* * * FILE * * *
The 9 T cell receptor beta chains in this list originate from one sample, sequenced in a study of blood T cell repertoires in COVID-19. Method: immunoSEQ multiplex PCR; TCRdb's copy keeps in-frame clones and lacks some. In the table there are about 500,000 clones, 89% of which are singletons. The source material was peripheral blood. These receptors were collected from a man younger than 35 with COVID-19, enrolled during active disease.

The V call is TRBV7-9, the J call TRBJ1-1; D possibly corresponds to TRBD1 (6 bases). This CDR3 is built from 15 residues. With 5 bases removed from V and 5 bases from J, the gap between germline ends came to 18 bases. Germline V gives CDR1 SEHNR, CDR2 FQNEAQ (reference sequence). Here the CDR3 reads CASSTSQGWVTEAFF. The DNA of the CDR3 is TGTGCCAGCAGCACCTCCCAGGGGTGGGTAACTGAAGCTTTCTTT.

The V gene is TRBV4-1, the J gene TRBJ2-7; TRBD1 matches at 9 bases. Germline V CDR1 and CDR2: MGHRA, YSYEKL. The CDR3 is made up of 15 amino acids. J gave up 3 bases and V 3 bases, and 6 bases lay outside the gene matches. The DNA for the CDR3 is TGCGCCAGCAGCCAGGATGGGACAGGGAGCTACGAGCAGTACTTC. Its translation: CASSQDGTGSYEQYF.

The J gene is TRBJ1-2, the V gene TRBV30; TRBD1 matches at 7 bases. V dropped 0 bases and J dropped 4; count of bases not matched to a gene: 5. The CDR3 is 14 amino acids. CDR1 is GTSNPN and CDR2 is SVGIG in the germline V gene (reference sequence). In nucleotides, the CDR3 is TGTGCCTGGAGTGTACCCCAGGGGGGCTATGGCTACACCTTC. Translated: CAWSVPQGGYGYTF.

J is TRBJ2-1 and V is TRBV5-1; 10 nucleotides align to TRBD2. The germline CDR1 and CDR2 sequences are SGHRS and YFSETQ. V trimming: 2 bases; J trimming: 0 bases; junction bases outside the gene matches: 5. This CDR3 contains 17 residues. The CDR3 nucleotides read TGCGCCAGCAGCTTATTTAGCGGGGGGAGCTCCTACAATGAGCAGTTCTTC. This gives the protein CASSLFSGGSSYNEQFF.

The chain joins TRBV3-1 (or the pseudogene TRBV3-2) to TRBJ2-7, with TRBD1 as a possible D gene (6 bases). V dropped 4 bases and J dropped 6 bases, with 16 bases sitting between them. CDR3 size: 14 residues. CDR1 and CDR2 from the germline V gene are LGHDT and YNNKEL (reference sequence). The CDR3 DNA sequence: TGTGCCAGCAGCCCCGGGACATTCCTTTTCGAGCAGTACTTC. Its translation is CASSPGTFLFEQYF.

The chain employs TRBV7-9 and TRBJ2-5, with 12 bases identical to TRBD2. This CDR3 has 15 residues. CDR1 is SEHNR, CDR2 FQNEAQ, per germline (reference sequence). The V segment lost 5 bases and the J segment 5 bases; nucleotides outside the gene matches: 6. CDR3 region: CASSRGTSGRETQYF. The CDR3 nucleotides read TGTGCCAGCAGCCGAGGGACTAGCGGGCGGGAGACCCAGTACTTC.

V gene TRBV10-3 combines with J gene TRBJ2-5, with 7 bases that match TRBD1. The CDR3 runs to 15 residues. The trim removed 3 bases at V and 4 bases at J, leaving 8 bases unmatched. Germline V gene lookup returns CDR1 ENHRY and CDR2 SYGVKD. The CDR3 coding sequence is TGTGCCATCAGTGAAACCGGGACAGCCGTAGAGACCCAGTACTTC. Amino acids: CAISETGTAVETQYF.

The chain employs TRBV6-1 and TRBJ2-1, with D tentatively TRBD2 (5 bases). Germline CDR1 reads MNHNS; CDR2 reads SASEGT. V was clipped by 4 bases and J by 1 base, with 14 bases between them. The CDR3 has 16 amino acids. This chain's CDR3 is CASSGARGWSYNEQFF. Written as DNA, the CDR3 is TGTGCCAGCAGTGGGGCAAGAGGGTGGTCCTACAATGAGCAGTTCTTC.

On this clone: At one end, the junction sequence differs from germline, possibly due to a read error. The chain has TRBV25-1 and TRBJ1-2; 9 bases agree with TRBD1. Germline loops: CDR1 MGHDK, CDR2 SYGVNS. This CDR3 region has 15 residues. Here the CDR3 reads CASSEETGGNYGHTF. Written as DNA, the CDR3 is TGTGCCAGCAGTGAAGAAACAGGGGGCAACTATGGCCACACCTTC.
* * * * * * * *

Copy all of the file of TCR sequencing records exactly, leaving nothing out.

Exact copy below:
The 9 T cell receptor beta chains in this list originate from one sample, sequenced in a study of blood T cell repertoires in COVID-19. Method: immunoSEQ multiplex PCR; TCRdb's copy keeps in-frame clones and lacks some. In the table there are about 500,000 clones, 89% of which are singletons. The source material was peripheral blood. These receptors were collected from a man younger than 35 with COVID-19, enrolled during active disease.

The V call is TRBV7-9, the J call TRBJ1-1; D possibly corresponds to TRBD1 (6 bases). This CDR3 is built from 15 residues. With 5 bases removed from V and 5 bases from J, the gap between germline ends came to 18 bases. Germline V gives CDR1 SEHNR, CDR2 FQNEAQ (reference sequence). Here the CDR3 reads CASSTSQGWVTEAFF. The DNA of the CDR3 is TGTGCCAGCAGCACCTCCCAGGGGTGGGTAACTGAAGCTTTCTTT.

The V gene is TRBV4-1, the J gene TRBJ2-7; TRBD1 matches at 9 bases. Germline V CDR1 and CDR2: MGHRA, YSYEKL. The CDR3 is made up of 15 amino acids. J gave up 3 bases and V 3 bases, and 6 bases lay outside the gene matches. The DNA for the CDR3 is TGCGCCAGCAGCCAGGATGGGACAGGGAGCTACGAGCAGTACTTC. Its translation: CASSQDGTGSYEQYF.

The J gene is TRBJ1-2, the V gene TRBV30; TRBD1 matches at 7 bases. V dropped 0 bases and J dropped 4; count of bases not matched to a gene: 5. The CDR3 is 14 amino acids. CDR1 is GTSNPN and CDR2 is SVGIG in the germline V gene (reference sequence). In nucleotides, the CDR3 is TGTGCCTGGAGTGTACCCCAGGGGGGCTATGGCTACACCTTC. Translated: CAWSVPQGGYGYTF.

J is TRBJ2-1 and V is TRBV5-1; 10 nucleotides align to TRBD2. The germline CDR1 and CDR2 sequences are SGHRS and YFSETQ. V trimming: 2 bases; J trimming: 0 bases; junction bases outside the gene matches: 5. This CDR3 contains 17 residues. The CDR3 nucleotides read TGCGCCAGCAGCTTATTTAGCGGGGGGAGCTCCTACAATGAGCAGTTCTTC. This gives the protein CASSLFSGGSSYNEQFF.

The chain joins TRBV3-1 (or the pseudogene TRBV3-2) to TRBJ2-7, with TRBD1 as a possible D gene (6 bases). V dropped 4 bases and J dropped 6 bases, with 16 bases sitting between them. CDR3 size: 14 residues. CDR1 and CDR2 from the germline V gene are LGHDT and YNNKEL (reference sequence). The CDR3 DNA sequence: TGTGCCAGCAGCCCCGGGACATTCCTTTTCGAGCAGTACTTC. Its translation is CASSPGTFLFEQYF.

The chain employs TRBV7-9 and TRBJ2-5, with 12 bases identical to TRBD2. This CDR3 has 15 residues. CDR1 is SEHNR, CDR2 FQNEAQ, per germline (reference sequence). The V segment lost 5 bases and the J segment 5 bases; nucleotides outside the gene matches: 6. CDR3 region: CASSRGTSGRETQYF. The CDR3 nucleotides read TGTGCCAGCAGCCGAGGGACTAGCGGGCGGGAGACCCAGTACTTC.

V gene TRBV10-3 combines with J gene TRBJ2-5, with 7 bases that match TRBD1. The CDR3 runs to 15 residues. The trim removed 3 bases at V and 4 bases at J, leaving 8 bases unmatched. Germline V gene lookup returns CDR1 ENHRY and CDR2 SYGVKD. The CDR3 coding sequence is TGTGCCATCAGTGAAACCGGGACAGCCGTAGAGACCCAGTACTTC. Amino acids: CAISETGTAVETQYF.

The chain employs TRBV6-1 and TRBJ2-1, with D tentatively TRBD2 (5 bases). Germline CDR1 reads MNHNS; CDR2 reads SASEGT. V was clipped by 4 bases and J by 1 base, with 14 bases between them. The CDR3 has 16 amino acids. This chain's CDR3 is CASSGARGWSYNEQFF. Written as DNA, the CDR3 is TGTGCCAGCAGTGGGGCAAGAGGGTGGTCCTACAATGAGCAGTTCTTC.

On this clone: At one end, the junction sequence differs from germline, possibly due to a read error. The chain has TRBV25-1 and TRBJ1-2; 9 bases agree with TRBD1. Germline loops: CDR1 MGHDK, CDR2 SYGVNS. This CDR3 region has 15 residues. Here the CDR3 reads CASSEETGGNYGHTF. Written as DNA, the CDR3 is TGTGCCAGCAGTGAAGAAACAGGGGGCAACTATGGCCACACCTTC.